I’m no stranger to promoting self-care. On this blog, I’ve discussed how to Start Your Day on a Positive Note, Real Self-Care When Your Life Isn’t Paradise, Dealing with Long-Term Stress, and how to Make Over Your Life … Gradually. These posts address how minor and major actions can have a cumulative effect on how you can survive and thrive through hardship.
Self-care is a process, not a product.
When I haven’t discussed self-care, I’ve told you all to Create More Space for Kindness and Don’t Forget About the World Around You. In those posts, it was about creating more space to care for others and cultivate change in the world.
My past posts haven’t talked explicitly about community care—specifically community care for yourself.
In the Mashable article Self-care isn’t enough. We need community care to thrive., Heather Dockray states, “Unlike self-care, community care does not place the onus of compassion on a single individual … Community care involves more than one person. It can include two, three, or possibly hundreds of people. You can practice community care in your personal offline life or even in digital spaces.”
I was reminded of Dockray’s description of self-care when I was diagnosed with breast cancer. I told my boss and a friend from work, close family members, a former partner, tons of friends, and my landlord’s wife.
When I first visited the hospital post-diagnosis, I was given the booklet that you see in the picture above. It was written for women who were newly diagnosed with breast cancer. It gave women advice on how to take care of themselves as well as their partners and children.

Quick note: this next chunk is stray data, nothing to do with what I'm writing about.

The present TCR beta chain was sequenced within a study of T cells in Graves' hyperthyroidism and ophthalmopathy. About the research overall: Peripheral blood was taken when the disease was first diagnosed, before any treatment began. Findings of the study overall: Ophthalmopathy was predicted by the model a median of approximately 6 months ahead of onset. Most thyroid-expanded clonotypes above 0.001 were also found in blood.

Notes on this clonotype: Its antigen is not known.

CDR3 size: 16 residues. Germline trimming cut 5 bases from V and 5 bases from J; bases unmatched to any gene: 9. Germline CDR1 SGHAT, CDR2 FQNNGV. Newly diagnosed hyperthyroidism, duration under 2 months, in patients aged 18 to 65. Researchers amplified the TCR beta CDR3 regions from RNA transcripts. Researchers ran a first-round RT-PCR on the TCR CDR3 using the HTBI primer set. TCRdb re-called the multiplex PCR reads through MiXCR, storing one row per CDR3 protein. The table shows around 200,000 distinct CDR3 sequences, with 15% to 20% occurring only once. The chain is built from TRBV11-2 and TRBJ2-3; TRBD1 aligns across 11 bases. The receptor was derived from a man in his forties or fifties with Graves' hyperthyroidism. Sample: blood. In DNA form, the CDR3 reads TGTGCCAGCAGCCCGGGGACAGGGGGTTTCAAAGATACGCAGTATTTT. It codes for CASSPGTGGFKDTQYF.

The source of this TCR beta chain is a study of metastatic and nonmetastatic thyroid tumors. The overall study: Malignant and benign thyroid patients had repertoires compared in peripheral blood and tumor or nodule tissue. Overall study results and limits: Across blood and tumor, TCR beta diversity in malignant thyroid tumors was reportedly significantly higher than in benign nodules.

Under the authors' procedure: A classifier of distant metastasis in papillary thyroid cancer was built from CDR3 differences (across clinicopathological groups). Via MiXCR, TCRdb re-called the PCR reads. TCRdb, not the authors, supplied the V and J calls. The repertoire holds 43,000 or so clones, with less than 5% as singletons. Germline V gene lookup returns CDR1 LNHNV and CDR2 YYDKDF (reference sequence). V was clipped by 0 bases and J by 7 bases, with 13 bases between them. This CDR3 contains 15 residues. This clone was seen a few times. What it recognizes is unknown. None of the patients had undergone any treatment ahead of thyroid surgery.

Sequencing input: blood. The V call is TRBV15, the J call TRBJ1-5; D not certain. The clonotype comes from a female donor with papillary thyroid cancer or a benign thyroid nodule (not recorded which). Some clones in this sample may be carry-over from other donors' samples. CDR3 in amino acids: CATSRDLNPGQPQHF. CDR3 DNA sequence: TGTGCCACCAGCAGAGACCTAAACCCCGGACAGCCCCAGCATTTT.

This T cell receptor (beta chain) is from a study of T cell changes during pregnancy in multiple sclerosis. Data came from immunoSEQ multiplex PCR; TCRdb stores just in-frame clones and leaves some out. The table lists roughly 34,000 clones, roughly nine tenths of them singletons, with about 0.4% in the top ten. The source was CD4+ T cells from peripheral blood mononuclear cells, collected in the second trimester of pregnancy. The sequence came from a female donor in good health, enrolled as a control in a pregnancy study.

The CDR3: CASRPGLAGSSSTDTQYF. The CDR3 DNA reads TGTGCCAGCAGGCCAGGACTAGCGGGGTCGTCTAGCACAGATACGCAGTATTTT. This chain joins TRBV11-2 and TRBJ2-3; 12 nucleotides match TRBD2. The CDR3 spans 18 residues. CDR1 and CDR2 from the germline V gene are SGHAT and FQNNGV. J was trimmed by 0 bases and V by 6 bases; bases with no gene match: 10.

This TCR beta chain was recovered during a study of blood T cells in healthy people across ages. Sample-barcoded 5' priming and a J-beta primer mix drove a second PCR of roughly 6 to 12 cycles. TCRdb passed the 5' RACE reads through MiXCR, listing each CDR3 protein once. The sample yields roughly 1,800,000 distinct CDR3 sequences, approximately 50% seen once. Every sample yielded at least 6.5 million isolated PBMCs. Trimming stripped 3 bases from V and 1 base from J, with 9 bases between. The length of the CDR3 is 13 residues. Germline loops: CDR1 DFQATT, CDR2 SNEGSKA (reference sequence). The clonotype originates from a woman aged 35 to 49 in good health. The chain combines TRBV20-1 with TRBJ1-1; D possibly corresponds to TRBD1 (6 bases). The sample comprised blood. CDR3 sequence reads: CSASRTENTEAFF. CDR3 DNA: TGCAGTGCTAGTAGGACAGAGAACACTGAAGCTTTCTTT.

As I was reading the book, a line stood out to me. I re-read it. As you can see in the photo below, there was a section on planning for a hospital stay. The first bullet point said, “If you are sensitive to noises, pack your Walkman and favorite tapes.”
I was bewildered.
I checked the year of publication, and it was 1996.
Why would an excellent hospital give me a booklet decades after it was published?
Was the advice timeless? No. In fact, in aged poorly. Here are quotes from it:
There was a section on partners, and it talked about husbands almost exclusively: “Husbands of women with breast cancer often talk about how overwhelmed they are feeling, and how much they miss their wives ‘as they used to be.’ No one expects you to pretend that you are carefree, but it will help your husband if you can sometimes focus on the happiness of the moment.”
On middle school children: “They may have an especially difficult time with the changes in your physical appearance and ask you to always wear a wig (rather than a hat or scarf) when their friends are around. Preadolescent girls, obviously, may be especially upset by your breast surgery and preadolescent boys may be totally wordless and embarrassed because of their sexual association with breasts.”
On high school children: “Some kids this age find the whole disease monumentally embarrassing, and since they are adolescents, what matters most to them is what their friends think. Try to maintain a whimsical tolerance of your teenage son or daughter if at all possible.”
“Never lie to your children.” The booklet declared this multiple times, and these words were in bold. At the same time, many of the other messages in the book were telling the newly diagnosed woman that her breast cancer would cause her loved ones to be overwhelmed, embarrassed, and upset.